One of the most entrenched axioms in American politics is that foreign policy plays a minor, or even negligible, role in shaping voters' preferences in presidential elections, effectively taking a back seat to socio-economic matters.
One would expect, then, that the presumptive Republican nominee Mitt Romney would focus his campaign entirely on economic issues to fully capitalize on President Barack Obama's perceived failure to take the U.S. economy out of its doldrums and put it on a trajectory of growth and prosperity.
Moreover, with the two contenders running neck and neck, and with Romney outpolling Obama on the question of who would be a better steward of the economy, Romney's decision to retreat from the battlefield in favor of a six-day tour abroad in the midst of a grueling campaign may appear puzzling at first glance. But if you take a hard look at Romney's itinerary – Britain, Israel and Poland – you would find that London, Jerusalem and Warsaw neatly dovetail with the former Massachusetts governor's race to the White House: Apart from Romney's desire to project the image of an authoritative leader well-versed on foreign policy issues, his tour also caters to specific constituents, and chief among them are Jews, evangelicals and Catholics. These groups may ultimately put Romney over the top in this election.
The Romney campaign hopes the visit to Israel will make it easier for him to garner at least 40 percent of the Jewish vote by branding him as a stalwart supporter of Israel and as someone who fully identifies with its concerns. The 40% threshold has been a coveted goal for quite some time: In 2008, only 22% of Jews voted for then Republican nominee Sen. John McCain. Although the Jewish vote has lost some of its luster in this election cycle to other constituents such as Hispanics, the choice Jewish voters make could still have strategic ramifications in several key states such as Florida, Ohio and Pennsylvania, whose many electoral votes are prized by both camps. There is no doubt that Romney's wholehearted embrace of Israel may help his standing among the evangelical base (an estimated 60 million people or more), which has from the get-go viewed Romney with suspicion and wariness.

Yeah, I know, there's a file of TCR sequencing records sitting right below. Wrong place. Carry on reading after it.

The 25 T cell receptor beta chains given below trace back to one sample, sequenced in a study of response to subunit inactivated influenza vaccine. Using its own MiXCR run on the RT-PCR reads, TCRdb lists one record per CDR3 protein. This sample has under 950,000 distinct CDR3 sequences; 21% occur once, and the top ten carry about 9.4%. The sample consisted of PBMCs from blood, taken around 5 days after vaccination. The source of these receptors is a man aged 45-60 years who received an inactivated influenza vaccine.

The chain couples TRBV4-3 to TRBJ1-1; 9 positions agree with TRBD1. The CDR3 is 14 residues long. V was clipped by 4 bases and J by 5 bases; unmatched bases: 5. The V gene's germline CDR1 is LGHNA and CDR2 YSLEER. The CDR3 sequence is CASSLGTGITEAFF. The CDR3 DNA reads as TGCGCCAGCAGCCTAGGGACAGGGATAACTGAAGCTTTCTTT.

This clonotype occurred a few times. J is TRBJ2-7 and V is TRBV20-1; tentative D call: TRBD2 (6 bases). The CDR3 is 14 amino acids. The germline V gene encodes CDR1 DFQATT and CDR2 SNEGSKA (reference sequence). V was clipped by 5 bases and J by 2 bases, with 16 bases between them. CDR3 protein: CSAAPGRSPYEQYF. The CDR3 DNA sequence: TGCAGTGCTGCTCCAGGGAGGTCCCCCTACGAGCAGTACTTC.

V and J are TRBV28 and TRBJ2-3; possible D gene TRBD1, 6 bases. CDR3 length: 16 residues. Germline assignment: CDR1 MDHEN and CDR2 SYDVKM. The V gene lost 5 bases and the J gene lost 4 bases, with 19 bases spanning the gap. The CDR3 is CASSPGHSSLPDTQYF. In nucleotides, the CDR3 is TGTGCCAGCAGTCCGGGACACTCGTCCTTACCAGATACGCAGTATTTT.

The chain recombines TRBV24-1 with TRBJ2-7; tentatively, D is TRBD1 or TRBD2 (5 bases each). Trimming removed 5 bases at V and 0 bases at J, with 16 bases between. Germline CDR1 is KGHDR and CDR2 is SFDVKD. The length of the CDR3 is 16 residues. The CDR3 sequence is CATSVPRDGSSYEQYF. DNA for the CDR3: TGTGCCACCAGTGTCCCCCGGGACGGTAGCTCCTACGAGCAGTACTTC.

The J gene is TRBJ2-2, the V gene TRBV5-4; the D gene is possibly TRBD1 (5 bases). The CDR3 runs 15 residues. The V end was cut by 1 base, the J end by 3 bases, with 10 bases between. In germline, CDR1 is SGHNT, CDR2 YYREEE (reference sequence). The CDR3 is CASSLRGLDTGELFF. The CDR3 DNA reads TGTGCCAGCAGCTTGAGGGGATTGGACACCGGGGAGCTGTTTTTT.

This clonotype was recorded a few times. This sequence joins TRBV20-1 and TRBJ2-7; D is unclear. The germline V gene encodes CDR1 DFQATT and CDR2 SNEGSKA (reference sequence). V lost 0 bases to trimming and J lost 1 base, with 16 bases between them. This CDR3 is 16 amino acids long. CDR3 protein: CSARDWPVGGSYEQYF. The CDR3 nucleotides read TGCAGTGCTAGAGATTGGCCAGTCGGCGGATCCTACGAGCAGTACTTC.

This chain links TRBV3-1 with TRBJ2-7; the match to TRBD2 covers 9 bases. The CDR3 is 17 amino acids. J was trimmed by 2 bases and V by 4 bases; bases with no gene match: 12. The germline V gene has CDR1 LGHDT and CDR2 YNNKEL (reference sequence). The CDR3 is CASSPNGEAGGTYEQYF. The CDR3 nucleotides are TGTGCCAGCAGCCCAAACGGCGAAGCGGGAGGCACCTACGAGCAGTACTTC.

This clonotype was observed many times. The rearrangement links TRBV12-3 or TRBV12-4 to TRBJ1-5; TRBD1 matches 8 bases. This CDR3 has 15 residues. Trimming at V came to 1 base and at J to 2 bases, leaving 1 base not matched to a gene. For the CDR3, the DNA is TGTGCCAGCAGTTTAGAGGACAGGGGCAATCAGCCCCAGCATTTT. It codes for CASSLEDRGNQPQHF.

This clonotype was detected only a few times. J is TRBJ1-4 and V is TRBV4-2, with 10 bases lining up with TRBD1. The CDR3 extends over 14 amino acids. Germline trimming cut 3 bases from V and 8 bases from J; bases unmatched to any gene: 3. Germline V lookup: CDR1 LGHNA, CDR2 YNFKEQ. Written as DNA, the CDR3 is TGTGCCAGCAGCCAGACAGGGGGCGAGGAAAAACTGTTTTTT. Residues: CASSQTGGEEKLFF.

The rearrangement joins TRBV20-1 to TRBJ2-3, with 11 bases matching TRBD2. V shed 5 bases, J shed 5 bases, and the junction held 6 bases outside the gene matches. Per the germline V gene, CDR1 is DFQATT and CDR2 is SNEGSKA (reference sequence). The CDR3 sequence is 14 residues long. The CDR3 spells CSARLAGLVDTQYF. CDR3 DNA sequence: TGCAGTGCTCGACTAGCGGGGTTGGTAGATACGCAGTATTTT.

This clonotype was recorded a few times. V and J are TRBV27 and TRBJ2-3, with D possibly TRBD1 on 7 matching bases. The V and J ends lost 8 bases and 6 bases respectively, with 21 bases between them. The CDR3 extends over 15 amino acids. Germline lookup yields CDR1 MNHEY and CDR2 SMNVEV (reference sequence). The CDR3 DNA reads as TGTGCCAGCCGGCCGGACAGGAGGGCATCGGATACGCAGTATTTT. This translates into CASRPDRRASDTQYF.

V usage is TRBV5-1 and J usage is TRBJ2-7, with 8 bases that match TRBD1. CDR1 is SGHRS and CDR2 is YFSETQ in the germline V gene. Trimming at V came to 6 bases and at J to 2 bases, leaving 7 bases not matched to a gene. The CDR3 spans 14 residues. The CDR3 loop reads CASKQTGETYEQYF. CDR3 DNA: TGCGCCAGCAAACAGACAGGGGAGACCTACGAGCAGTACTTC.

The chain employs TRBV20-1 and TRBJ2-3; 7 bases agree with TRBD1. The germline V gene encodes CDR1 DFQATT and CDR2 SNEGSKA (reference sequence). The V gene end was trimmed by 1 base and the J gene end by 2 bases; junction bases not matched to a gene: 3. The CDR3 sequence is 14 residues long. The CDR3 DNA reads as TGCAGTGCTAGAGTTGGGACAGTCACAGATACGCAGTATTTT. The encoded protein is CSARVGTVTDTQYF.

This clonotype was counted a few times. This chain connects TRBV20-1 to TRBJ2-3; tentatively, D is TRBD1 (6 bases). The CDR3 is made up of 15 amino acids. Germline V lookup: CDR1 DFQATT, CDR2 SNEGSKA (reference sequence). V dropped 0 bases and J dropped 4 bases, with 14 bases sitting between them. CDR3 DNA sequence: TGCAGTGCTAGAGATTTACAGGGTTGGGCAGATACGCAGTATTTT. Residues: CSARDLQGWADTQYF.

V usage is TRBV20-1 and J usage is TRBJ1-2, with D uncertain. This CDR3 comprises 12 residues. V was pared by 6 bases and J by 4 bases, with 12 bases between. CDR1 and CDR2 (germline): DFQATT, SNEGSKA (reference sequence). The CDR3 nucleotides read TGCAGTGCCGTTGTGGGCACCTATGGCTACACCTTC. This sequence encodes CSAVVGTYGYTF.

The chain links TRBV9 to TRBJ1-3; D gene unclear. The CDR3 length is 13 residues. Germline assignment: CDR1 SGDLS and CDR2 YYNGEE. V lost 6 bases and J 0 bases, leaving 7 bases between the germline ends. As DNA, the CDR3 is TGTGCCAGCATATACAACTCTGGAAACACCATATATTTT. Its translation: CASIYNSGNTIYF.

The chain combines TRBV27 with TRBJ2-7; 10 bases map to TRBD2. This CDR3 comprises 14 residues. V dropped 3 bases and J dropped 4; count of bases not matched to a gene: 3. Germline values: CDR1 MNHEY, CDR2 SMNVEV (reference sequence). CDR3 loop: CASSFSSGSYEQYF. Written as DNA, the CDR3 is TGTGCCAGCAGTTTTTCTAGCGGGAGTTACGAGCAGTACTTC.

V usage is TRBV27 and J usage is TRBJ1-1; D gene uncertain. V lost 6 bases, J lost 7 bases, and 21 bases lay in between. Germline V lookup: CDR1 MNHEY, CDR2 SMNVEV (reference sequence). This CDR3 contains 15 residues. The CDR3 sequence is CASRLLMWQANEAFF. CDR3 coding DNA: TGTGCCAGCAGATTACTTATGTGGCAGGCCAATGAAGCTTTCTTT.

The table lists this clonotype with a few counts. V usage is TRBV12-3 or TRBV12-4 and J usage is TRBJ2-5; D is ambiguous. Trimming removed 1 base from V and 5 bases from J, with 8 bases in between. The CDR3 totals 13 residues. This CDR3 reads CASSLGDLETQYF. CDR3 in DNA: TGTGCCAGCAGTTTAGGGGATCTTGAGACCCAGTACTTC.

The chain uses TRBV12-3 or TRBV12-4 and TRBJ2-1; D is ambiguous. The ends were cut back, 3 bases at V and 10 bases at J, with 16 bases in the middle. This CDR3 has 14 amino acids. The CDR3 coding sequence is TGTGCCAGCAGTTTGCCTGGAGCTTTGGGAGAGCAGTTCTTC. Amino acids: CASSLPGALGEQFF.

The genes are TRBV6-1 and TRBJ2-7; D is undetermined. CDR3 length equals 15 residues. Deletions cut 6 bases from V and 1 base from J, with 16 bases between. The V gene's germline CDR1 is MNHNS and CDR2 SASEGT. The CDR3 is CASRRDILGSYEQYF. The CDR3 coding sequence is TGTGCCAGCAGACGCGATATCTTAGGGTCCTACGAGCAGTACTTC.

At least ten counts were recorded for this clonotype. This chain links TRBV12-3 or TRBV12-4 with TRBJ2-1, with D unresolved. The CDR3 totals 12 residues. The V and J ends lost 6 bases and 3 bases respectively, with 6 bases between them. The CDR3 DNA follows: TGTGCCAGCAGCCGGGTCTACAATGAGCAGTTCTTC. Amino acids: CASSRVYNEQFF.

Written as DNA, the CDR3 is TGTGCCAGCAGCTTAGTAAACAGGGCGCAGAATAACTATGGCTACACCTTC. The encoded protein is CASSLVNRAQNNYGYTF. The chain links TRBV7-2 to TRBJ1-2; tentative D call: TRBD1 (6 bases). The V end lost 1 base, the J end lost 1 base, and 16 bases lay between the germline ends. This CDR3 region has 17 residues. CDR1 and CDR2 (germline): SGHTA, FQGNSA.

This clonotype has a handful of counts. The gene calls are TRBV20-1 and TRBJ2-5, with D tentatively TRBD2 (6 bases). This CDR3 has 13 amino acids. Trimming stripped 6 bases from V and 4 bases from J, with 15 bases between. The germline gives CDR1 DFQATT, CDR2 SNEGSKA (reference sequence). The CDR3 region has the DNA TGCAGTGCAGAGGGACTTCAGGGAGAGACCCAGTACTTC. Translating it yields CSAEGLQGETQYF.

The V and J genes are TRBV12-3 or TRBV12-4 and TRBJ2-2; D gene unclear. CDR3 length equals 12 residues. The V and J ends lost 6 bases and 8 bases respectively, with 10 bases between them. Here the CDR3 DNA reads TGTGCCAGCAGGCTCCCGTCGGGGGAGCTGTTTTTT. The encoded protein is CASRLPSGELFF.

In other words, Romney's tour of the Holy Land is designed to send a forceful and tangible message to the tens of millions of pro-Israel evangelical voters: The candidate is solidly behind Israel. This could conceivably have them park their support with him and join his camp.
And finally, there is the Catholic vote, and particularly the support of Polish-Americans.
Romney is expected to meet former Polish President Lech Walesa, who as the leader of the Solidarity movement helped spur a revolution that freed Poland from the yoke of Communism in the 1980s (Walesa refused to meet with Obama when the latter visited Poland in May 2011). This meeting, and Romney's hardline approach toward Moscow, are both designed to boost his popularity among this most important constituency. About 10 million Catholics consider themselves Polish-American, and most of them are clustered in the so-called rust belt states in the Midwest, the home of many manufacturing plants. Some of these states may prove crucial in determining who becomes president.